September 1, 1833
1 September: Beautiful, clear weather; at eight o’clock, already hot. At 7:30, 70°F [21.1°C]. Trade began again. We received meat, furs, and the like. Early in the morning I saw the wife of the Blood Indian chief here in the fort; she deplored the disagreements. Negotiations had been opened with the Piegans to pay off the blood debt with gifts; perhaps they will be reconciled. The Blackfoot chief la Corne de Vache Basse came into the fort and said that he and his people would hold themselves apart somewhat from the Piegans. Many Indians [and] also chiefs came into the fort, and we exchanged various objects with them.[Page 2:252] I instructed a man to paint the recent battle at the fort on an elk hide. Several Sarcee Indians came in and announced that they would soon come here with their entire band and the Blackfoot to sell their beaver.
At twelve o’clock, 73°F [22.8°C]. The sky at noon, somewhat overcast; the weather, moderate and pleasant. One saw individual [tipis] leaving, as soon as the [occupants] had finished their trading. Several, perhaps ten or twelve, of the most distinguished Indians sat smoking in the fort all morning. Women and children besieged the Indian store. After lunch a violent storm without rain suddenly arose, which drove sand and dust into the air. Suddenly, all the Indians and whites in the fort were running about in confusion; the Indians forced their way out. I believed it was to protect their [tipis] from the wind, but someone had called out that the Assiniboines were approaching, and they were already reaching for their weapons; but at this moment an Indian came and cleared the matter up. It was the Blackfoot (Siksikas) who had made their appearance on the hills.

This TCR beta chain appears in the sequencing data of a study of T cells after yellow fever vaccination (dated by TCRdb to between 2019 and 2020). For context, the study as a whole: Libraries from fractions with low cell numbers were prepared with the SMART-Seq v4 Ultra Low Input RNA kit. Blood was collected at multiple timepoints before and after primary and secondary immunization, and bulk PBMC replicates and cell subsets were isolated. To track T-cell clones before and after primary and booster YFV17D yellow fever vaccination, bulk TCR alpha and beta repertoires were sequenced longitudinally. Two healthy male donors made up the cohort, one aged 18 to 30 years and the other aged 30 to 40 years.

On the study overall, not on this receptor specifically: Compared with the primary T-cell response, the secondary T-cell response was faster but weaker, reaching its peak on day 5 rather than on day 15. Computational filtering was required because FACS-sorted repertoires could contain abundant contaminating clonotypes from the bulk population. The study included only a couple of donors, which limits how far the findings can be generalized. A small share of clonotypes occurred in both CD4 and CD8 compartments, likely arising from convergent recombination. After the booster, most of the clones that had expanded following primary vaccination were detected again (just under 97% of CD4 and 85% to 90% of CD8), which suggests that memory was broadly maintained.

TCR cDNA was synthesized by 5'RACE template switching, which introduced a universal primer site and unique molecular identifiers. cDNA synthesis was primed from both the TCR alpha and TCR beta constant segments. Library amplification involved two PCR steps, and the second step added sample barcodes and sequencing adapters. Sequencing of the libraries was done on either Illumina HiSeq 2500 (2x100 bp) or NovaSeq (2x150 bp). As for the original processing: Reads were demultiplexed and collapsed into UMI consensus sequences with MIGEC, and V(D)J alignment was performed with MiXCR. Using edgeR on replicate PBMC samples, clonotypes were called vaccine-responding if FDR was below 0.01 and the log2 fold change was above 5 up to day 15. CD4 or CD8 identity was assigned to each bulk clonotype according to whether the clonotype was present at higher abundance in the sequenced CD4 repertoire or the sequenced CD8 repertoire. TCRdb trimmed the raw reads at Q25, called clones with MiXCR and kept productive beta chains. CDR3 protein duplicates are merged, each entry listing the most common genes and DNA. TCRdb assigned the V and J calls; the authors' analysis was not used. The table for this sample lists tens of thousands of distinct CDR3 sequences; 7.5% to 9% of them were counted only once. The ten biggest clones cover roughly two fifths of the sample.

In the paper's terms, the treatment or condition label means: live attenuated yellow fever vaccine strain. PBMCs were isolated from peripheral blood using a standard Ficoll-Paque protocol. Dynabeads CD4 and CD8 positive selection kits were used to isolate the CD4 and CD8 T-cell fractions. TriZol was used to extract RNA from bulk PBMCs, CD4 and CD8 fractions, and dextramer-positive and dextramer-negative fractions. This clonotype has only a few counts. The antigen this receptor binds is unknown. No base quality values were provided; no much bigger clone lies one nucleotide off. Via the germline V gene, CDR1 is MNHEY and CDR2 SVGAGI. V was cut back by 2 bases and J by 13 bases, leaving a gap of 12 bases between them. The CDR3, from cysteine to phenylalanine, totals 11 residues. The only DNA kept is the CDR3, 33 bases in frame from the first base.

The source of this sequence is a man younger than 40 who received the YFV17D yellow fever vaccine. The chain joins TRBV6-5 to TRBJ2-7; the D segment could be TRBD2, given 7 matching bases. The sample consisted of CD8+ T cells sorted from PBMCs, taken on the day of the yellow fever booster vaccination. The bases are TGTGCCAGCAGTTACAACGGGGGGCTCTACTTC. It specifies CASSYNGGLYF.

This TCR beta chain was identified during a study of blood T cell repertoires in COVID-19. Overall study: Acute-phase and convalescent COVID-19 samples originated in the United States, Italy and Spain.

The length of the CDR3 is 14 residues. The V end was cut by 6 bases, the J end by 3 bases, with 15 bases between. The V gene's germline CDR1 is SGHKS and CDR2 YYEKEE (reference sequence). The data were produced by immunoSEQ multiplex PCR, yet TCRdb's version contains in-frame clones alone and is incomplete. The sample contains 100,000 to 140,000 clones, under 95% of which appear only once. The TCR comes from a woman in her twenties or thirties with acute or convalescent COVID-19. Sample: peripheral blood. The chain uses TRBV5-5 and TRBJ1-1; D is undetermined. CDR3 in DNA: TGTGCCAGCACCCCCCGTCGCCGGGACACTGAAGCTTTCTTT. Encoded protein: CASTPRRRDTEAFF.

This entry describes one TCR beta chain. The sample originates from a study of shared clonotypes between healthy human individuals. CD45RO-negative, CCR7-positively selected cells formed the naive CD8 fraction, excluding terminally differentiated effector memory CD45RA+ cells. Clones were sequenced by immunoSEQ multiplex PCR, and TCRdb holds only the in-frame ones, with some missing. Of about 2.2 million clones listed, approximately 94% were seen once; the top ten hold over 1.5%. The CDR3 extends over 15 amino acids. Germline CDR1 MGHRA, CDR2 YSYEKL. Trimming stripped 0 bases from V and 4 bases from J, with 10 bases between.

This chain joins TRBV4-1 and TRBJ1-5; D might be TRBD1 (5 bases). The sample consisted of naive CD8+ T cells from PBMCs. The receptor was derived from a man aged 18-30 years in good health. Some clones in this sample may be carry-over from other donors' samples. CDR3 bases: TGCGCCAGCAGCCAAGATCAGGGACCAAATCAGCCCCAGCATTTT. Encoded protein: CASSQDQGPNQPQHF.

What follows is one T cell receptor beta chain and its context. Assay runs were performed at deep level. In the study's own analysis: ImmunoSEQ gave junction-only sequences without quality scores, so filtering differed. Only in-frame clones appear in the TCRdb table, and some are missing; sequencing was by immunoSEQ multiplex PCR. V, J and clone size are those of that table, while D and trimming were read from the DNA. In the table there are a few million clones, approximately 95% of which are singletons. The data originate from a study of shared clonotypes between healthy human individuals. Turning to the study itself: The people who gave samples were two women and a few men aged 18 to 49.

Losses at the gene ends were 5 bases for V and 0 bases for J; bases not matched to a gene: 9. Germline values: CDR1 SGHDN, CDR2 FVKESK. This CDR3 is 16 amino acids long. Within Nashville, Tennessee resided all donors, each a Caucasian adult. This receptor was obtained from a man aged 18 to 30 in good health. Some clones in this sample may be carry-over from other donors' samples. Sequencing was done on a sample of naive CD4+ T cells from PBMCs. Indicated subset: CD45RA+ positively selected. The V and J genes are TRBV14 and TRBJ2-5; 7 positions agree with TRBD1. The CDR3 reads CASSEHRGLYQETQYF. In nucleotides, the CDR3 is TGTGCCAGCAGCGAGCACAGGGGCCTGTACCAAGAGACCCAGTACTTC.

This morning the Indians had brought only a few beaver and even fewer buffalo robes: [instead,] mostly meat and several horses. Meat had been purchased in large amounts. The Indian from whom I bought the feather bonnet invited Mr. Bodmer into his [tipi], where he was treated to three different kinds of meat. In the afternoon [this Indian] came and visited us. He was a nice, pleasant person and looked very elegant in his attire. He had received all the beautiful articles of clothing as gifts at [the] conclusion of peace with the Crows and wanted to go there again in the fall. The old principal chief, Middle Bull, came in poor, plain apparel to Mr. Mitchell, [and] I asked him to let himself be drawn after he had been shown the various pictures. At the same time, to arouse his desire, I had someone tell him that it was striking that all those whom we had drawn had not been killed or wounded. He was pleased to hear this and promised to come as soon as he had traded his articles of exchange.
Toward evening the camp of the Piegans had already greatly diminished. As soon as they had finished their trading, many left with sack and pack and camped farther upstream along the Missouri or the Teton River, where there was forage for their horses. One [continued to see] individual Piegans firing their guns at the charred remains of the slain Assiniboine when they came to [him], and women and children struck the [remains] with wood and stones. Their bitterness toward enemies has no bounds. At seven o’clock it was night. It became very cool this evening.